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Praying the Psalms

Psalms

The Psalms form a sort of alphabet or primary vocabulary of our spiritual life. In them, we can find emotions from joy, through gratitude, to doubt, and despair. We can see them expressing different aspects of our spiritual journey. And we can use them to express our relationship with God.

The Psalms are prayed daily by monks, nuns, and others. They form the foundation of a lot of our hymns. And as we sing them, chant them, pray them, read them we are regularly encountering emotions and realities that may not be our current experience, but they have been in the past or might be in the future.

It is as if we are exercising – making sure that all our muscles are fit and healthy. Even the ones we aren’t currently using day to day.

To keep it simple, there have been two traditions of praying the psalms: “monastic” (starting at Psalm 1 and working through in sequence to 150) and “cathedral” (using {a} psalm{s} appropriate to the time of day, feast, or church season). Many ways of praying the psalms, of course, are a combination of these two approaches.

I have been praying the Psalms in different ways for decades. But in the form of the Office I follow, I could end up not using a certain psalm or psalms – or using some very rarely.

A friend of mine, aware of this, has recently returned to Cranmer’s division of the Psalms to work through them once a month. Another person I know prays his office by merely picking up the Psalter and working through from where he last left off for as much time as he has.

What do you do? What might you do?

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7 Responses to Praying the Psalms

  1. I have a subscription to psalm-o-matic. It’s a free service that emails a randomly selected psalm out each day. Over time, one will have read them all. Currently, its Psalms come from the NAB. One day, the developer hopes to include randomly selected translations of the Bible so that one can get a flavor of the Psalms in its various presentations. I’m not holding my breath for the random translation thingie to be implemented any time soon.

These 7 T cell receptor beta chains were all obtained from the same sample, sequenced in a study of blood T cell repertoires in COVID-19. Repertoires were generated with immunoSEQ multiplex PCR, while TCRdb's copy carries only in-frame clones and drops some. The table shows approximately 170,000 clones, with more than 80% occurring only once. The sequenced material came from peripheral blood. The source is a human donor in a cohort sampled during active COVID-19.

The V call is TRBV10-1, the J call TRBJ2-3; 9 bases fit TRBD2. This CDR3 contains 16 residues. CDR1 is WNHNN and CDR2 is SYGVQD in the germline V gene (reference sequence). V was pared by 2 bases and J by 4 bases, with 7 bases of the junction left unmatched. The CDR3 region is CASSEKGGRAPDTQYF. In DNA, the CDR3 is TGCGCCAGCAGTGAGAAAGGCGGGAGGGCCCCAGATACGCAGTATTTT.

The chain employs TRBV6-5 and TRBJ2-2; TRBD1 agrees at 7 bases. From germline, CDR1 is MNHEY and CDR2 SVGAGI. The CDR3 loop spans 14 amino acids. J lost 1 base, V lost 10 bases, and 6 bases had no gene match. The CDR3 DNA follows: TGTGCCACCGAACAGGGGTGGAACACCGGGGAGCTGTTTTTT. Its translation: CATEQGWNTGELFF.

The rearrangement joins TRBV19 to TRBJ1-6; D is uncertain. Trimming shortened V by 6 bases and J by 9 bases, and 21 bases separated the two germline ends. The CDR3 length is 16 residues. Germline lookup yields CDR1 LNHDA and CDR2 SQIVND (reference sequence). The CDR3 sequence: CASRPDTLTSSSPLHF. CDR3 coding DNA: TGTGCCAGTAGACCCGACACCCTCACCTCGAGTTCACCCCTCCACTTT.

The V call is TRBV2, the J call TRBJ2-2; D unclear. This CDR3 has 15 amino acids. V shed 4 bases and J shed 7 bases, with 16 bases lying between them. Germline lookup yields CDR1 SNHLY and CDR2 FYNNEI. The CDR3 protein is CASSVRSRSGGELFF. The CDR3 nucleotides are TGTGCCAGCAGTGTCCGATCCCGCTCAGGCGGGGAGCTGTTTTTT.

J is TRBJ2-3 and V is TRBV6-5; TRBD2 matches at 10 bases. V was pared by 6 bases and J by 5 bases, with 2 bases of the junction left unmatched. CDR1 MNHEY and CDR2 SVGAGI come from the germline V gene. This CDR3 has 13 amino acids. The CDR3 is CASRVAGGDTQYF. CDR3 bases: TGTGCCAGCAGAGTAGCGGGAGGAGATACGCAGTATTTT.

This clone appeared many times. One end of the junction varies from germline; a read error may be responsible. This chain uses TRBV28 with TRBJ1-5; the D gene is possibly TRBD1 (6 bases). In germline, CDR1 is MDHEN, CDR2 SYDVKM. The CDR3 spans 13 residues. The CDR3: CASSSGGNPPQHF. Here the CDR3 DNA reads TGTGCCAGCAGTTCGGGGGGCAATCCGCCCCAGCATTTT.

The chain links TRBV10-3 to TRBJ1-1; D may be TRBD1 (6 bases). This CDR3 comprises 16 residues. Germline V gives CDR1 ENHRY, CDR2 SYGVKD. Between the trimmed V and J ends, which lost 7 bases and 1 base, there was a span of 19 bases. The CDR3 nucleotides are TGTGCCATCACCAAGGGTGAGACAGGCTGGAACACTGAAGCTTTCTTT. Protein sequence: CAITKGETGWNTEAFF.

Interested folks can send an email to psalms_liturgy@fccr-ace.org and ask to be subscribed. There is never any spam and no email addresses will be shared with third parties.

  2. Thanks so much for this invitation, Bosco. As you know, I follow Cranmer’s division (in Coverdale’s translation). It is one of the anchors of my life, spiritual and otherwise.

    George Guiver has a useful breakdown of seven different ways we pray “sacred poetry” (specifically the psalms) that have changed little over the millennia and are still accessible to “modern” people:

    1. As “verbal confetti, a stream over which prayer can ride like a raft on the waters”.

    2. As “rhythm to calm us down and make us receptive”.

    3. As “a tour through our unconscious: fear of enemies, desire for revenge, depression, concern with material things, jubilation, victory, glory … the Psalms hold before us the real selves we often overlook, and lay them before God.”

    4. As “elementary theology” bringing us back to “the simplest and crudest levels of the relationship between human and divine”.

    5. As the exercise of “the priestly vocation of the praying Church,” giving “voice to the voiceless cry of countless hidden victims and sufferers”.

    6. As thematic selection for special occasions, with psalms acquiring meanings from those occasions (as with Psalm 116 as a Eucharistic text: “I will lift the cup of salvation”).

    7. As if they were hymns, chosen selectively, like Psalm 65 at harvest festival, or Psalm 100 at the opening of a service.

    Only having listed these does Guiver consider the more difficult (but endlessly fruitful) tradition of Christological interpretation of the psalms. We may read the psalms as speaking (a) about Christ (Psalm 23), (b) in the voice of Christ (Psalm 22), or (c) in the voice of the Church (Psalm 126).

    Far from being fanciful, this “typological” interpretation:

    “recognizes … the repetitive patterns in God’s way of going about things. Exodus is linked with resurrection, Israel with the Church, because they are part of a repeating pattern in the way things work. This is why typology, the matching-up of stories and pictures like this, is more than merely fanciful. It works on the basis that God’s methods remain true to type. The acts of God are seen often to follow archetypal patterns, so that some passages of Isaiah resonate strongly with the crucifixion, while the history of Israel resembles that of the Church. … It does not matter that a Hebrew king entering the Temple to celebrate a victory (Psalm 118) knew nothing about the resurrection of Christ. The same God was revealing himself in the same inimitable manner in both events, an both reveal a similar trait in his character, and in the character of his Truth.”

    (This is all from George Guiver, Company of Voices: Daily Prayer and the People of God, rev. ed. 2001, pp. 151–3.)

    Guiver’s account of Christological/typological reading gives special life to Walter Brueggemann’s very helpful classification of the psalms into three groups: